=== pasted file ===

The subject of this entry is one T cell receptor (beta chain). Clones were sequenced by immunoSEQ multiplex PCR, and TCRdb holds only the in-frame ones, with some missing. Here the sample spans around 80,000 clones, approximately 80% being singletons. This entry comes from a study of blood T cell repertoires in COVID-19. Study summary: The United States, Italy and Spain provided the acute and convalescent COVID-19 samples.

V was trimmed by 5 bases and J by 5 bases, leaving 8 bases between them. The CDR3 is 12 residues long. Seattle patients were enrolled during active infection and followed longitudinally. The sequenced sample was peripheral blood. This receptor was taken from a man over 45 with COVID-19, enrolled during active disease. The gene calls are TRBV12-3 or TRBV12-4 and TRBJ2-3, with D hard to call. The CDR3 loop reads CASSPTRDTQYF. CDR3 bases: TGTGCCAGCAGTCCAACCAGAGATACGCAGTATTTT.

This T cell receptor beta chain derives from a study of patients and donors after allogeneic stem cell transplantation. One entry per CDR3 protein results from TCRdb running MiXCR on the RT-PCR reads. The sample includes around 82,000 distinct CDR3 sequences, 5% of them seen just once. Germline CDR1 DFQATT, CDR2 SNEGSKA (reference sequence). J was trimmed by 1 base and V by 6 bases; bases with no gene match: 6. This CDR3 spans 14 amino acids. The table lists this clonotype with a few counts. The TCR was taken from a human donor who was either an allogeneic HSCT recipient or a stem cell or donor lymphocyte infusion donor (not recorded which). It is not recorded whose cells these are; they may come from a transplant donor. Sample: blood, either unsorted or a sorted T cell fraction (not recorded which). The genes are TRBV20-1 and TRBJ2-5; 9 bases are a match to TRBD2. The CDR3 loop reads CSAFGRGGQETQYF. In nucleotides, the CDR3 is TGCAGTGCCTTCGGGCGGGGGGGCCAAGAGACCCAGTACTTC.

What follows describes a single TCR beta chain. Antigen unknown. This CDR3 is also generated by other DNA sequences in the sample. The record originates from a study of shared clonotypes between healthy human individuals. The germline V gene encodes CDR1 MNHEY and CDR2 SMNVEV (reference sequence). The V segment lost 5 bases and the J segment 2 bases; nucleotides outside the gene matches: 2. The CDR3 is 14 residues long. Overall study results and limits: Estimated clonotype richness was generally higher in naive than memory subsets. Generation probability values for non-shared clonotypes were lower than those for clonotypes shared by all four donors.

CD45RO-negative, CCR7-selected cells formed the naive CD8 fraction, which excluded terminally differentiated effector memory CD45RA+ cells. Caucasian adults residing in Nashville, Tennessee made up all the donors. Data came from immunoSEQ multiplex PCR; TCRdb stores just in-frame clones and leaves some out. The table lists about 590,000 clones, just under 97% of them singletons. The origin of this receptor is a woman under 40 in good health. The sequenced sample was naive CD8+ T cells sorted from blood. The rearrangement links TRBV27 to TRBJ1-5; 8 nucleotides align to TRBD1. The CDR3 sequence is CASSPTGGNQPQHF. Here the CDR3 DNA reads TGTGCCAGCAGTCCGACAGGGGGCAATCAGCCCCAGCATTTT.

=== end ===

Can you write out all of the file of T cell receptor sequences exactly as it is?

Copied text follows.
The subject of this entry is one T cell receptor (beta chain). Clones were sequenced by immunoSEQ multiplex PCR, and TCRdb holds only the in-frame ones, with some missing. Here the sample spans around 80,000 clones, approximately 80% being singletons. This entry comes from a study of blood T cell repertoires in COVID-19. Study summary: The United States, Italy and Spain provided the acute and convalescent COVID-19 samples.

V was trimmed by 5 bases and J by 5 bases, leaving 8 bases between them. The CDR3 is 12 residues long. Seattle patients were enrolled during active infection and followed longitudinally. The sequenced sample was peripheral blood. This receptor was taken from a man over 45 with COVID-19, enrolled during active disease. The gene calls are TRBV12-3 or TRBV12-4 and TRBJ2-3, with D hard to call. The CDR3 loop reads CASSPTRDTQYF. CDR3 bases: TGTGCCAGCAGTCCAACCAGAGATACGCAGTATTTT.

This T cell receptor beta chain derives from a study of patients and donors after allogeneic stem cell transplantation. One entry per CDR3 protein results from TCRdb running MiXCR on the RT-PCR reads. The sample includes around 82,000 distinct CDR3 sequences, 5% of them seen just once. Germline CDR1 DFQATT, CDR2 SNEGSKA (reference sequence). J was trimmed by 1 base and V by 6 bases; bases with no gene match: 6. This CDR3 spans 14 amino acids. The table lists this clonotype with a few counts. The TCR was taken from a human donor who was either an allogeneic HSCT recipient or a stem cell or donor lymphocyte infusion donor (not recorded which). It is not recorded whose cells these are; they may come from a transplant donor. Sample: blood, either unsorted or a sorted T cell fraction (not recorded which). The genes are TRBV20-1 and TRBJ2-5; 9 bases are a match to TRBD2. The CDR3 loop reads CSAFGRGGQETQYF. In nucleotides, the CDR3 is TGCAGTGCCTTCGGGCGGGGGGGCCAAGAGACCCAGTACTTC.

What follows describes a single TCR beta chain. Antigen unknown. This CDR3 is also generated by other DNA sequences in the sample. The record originates from a study of shared clonotypes between healthy human individuals. The germline V gene encodes CDR1 MNHEY and CDR2 SMNVEV (reference sequence). The V segment lost 5 bases and the J segment 2 bases; nucleotides outside the gene matches: 2. The CDR3 is 14 residues long. Overall study results and limits: Estimated clonotype richness was generally higher in naive than memory subsets. Generation probability values for non-shared clonotypes were lower than those for clonotypes shared by all four donors.

CD45RO-negative, CCR7-selected cells formed the naive CD8 fraction, which excluded terminally differentiated effector memory CD45RA+ cells. Caucasian adults residing in Nashville, Tennessee made up all the donors. Data came from immunoSEQ multiplex PCR; TCRdb stores just in-frame clones and leaves some out. The table lists about 590,000 clones, just under 97% of them singletons. The origin of this receptor is a woman under 40 in good health. The sequenced sample was naive CD8+ T cells sorted from blood. The rearrangement links TRBV27 to TRBJ1-5; 8 nucleotides align to TRBD1. The CDR3 sequence is CASSPTGGNQPQHF. Here the CDR3 DNA reads TGTGCCAGCAGTCCGACAGGGGGCAATCAGCCCCAGCATTTT.